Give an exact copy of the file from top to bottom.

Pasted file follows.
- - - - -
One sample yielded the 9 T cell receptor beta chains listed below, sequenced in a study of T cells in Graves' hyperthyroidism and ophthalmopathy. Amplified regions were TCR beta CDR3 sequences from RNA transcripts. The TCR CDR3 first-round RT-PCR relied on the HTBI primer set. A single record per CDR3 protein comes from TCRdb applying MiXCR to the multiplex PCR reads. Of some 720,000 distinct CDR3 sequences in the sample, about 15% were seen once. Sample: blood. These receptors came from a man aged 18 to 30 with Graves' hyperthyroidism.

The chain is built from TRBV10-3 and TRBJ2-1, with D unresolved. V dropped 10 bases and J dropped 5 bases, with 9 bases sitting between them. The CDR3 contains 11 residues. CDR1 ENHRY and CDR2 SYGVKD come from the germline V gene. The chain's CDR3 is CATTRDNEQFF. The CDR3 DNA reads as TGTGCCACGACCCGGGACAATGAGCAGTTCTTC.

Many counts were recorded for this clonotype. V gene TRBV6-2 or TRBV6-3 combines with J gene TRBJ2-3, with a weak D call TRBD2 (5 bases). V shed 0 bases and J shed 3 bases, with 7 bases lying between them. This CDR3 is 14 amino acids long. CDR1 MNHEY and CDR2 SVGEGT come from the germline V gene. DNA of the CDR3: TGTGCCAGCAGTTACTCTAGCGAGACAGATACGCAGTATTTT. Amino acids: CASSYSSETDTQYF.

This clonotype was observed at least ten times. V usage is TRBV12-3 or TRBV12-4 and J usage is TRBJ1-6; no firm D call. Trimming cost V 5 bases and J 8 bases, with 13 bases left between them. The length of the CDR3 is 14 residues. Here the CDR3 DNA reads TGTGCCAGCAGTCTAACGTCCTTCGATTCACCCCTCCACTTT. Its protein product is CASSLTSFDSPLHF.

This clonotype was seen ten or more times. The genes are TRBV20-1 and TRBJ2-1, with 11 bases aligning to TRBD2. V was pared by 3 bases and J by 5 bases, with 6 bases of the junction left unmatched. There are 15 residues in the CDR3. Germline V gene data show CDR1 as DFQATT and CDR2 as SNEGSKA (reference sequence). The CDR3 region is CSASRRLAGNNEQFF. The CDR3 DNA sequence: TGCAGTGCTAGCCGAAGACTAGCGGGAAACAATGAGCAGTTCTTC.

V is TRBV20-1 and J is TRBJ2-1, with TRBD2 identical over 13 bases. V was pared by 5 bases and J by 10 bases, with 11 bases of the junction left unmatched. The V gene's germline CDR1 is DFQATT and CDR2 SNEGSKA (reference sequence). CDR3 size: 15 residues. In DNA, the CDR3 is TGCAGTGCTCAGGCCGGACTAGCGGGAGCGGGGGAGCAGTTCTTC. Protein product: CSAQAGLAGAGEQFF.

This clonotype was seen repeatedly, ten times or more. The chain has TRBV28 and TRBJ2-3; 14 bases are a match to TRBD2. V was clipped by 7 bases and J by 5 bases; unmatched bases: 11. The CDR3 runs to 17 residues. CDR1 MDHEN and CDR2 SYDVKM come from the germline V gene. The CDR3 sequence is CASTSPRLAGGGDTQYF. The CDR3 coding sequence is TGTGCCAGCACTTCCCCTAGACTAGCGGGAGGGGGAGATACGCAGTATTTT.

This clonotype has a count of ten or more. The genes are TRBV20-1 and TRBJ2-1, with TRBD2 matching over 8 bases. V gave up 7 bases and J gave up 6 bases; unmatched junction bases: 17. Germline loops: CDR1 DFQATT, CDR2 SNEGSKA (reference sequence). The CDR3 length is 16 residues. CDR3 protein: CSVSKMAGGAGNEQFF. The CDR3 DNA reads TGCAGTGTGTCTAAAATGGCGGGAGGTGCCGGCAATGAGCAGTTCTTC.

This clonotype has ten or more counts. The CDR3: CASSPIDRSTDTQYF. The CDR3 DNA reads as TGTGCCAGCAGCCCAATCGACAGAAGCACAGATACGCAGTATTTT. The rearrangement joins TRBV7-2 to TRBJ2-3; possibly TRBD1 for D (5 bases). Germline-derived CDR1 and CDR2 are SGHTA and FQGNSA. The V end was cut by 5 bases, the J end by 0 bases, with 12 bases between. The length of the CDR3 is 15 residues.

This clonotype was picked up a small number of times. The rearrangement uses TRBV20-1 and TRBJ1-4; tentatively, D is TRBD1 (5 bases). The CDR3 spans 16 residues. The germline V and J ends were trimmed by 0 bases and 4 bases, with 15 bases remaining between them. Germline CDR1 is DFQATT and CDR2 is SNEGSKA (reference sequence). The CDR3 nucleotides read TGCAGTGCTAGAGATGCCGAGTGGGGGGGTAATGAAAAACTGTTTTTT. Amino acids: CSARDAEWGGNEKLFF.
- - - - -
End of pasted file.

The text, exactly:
One sample yielded the 9 T cell receptor beta chains listed below, sequenced in a study of T cells in Graves' hyperthyroidism and ophthalmopathy. Amplified regions were TCR beta CDR3 sequences from RNA transcripts. The TCR CDR3 first-round RT-PCR relied on the HTBI primer set. A single record per CDR3 protein comes from TCRdb applying MiXCR to the multiplex PCR reads. Of some 720,000 distinct CDR3 sequences in the sample, about 15% were seen once. Sample: blood. These receptors came from a man aged 18 to 30 with Graves' hyperthyroidism.

The chain is built from TRBV10-3 and TRBJ2-1, with D unresolved. V dropped 10 bases and J dropped 5 bases, with 9 bases sitting between them. The CDR3 contains 11 residues. CDR1 ENHRY and CDR2 SYGVKD come from the germline V gene. The chain's CDR3 is CATTRDNEQFF. The CDR3 DNA reads as TGTGCCACGACCCGGGACAATGAGCAGTTCTTC.

Many counts were recorded for this clonotype. V gene TRBV6-2 or TRBV6-3 combines with J gene TRBJ2-3, with a weak D call TRBD2 (5 bases). V shed 0 bases and J shed 3 bases, with 7 bases lying between them. This CDR3 is 14 amino acids long. CDR1 MNHEY and CDR2 SVGEGT come from the germline V gene. DNA of the CDR3: TGTGCCAGCAGTTACTCTAGCGAGACAGATACGCAGTATTTT. Amino acids: CASSYSSETDTQYF.

This clonotype was observed at least ten times. V usage is TRBV12-3 or TRBV12-4 and J usage is TRBJ1-6; no firm D call. Trimming cost V 5 bases and J 8 bases, with 13 bases left between them. The length of the CDR3 is 14 residues. Here the CDR3 DNA reads TGTGCCAGCAGTCTAACGTCCTTCGATTCACCCCTCCACTTT. Its protein product is CASSLTSFDSPLHF.

This clonotype was seen ten or more times. The genes are TRBV20-1 and TRBJ2-1, with 11 bases aligning to TRBD2. V was pared by 3 bases and J by 5 bases, with 6 bases of the junction left unmatched. There are 15 residues in the CDR3. Germline V gene data show CDR1 as DFQATT and CDR2 as SNEGSKA (reference sequence). The CDR3 region is CSASRRLAGNNEQFF. The CDR3 DNA sequence: TGCAGTGCTAGCCGAAGACTAGCGGGAAACAATGAGCAGTTCTTC.

V is TRBV20-1 and J is TRBJ2-1, with TRBD2 identical over 13 bases. V was pared by 5 bases and J by 10 bases, with 11 bases of the junction left unmatched. The V gene's germline CDR1 is DFQATT and CDR2 SNEGSKA (reference sequence). CDR3 size: 15 residues. In DNA, the CDR3 is TGCAGTGCTCAGGCCGGACTAGCGGGAGCGGGGGAGCAGTTCTTC. Protein product: CSAQAGLAGAGEQFF.

This clonotype was seen repeatedly, ten times or more. The chain has TRBV28 and TRBJ2-3; 14 bases are a match to TRBD2. V was clipped by 7 bases and J by 5 bases; unmatched bases: 11. The CDR3 runs to 17 residues. CDR1 MDHEN and CDR2 SYDVKM come from the germline V gene. The CDR3 sequence is CASTSPRLAGGGDTQYF. The CDR3 coding sequence is TGTGCCAGCACTTCCCCTAGACTAGCGGGAGGGGGAGATACGCAGTATTTT.

This clonotype has a count of ten or more. The genes are TRBV20-1 and TRBJ2-1, with TRBD2 matching over 8 bases. V gave up 7 bases and J gave up 6 bases; unmatched junction bases: 17. Germline loops: CDR1 DFQATT, CDR2 SNEGSKA (reference sequence). The CDR3 length is 16 residues. CDR3 protein: CSVSKMAGGAGNEQFF. The CDR3 DNA reads TGCAGTGTGTCTAAAATGGCGGGAGGTGCCGGCAATGAGCAGTTCTTC.

This clonotype has ten or more counts. The CDR3: CASSPIDRSTDTQYF. The CDR3 DNA reads as TGTGCCAGCAGCCCAATCGACAGAAGCACAGATACGCAGTATTTT. The rearrangement joins TRBV7-2 to TRBJ2-3; possibly TRBD1 for D (5 bases). Germline-derived CDR1 and CDR2 are SGHTA and FQGNSA. The V end was cut by 5 bases, the J end by 0 bases, with 12 bases between. The length of the CDR3 is 15 residues.

This clonotype was picked up a small number of times. The rearrangement uses TRBV20-1 and TRBJ1-4; tentatively, D is TRBD1 (5 bases). The CDR3 spans 16 residues. The germline V and J ends were trimmed by 0 bases and 4 bases, with 15 bases remaining between them. Germline CDR1 is DFQATT and CDR2 is SNEGSKA (reference sequence). The CDR3 nucleotides read TGCAGTGCTAGAGATGCCGAGTGGGGGGGTAATGAAAAACTGTTTTTT. Amino acids: CSARDAEWGGNEKLFF.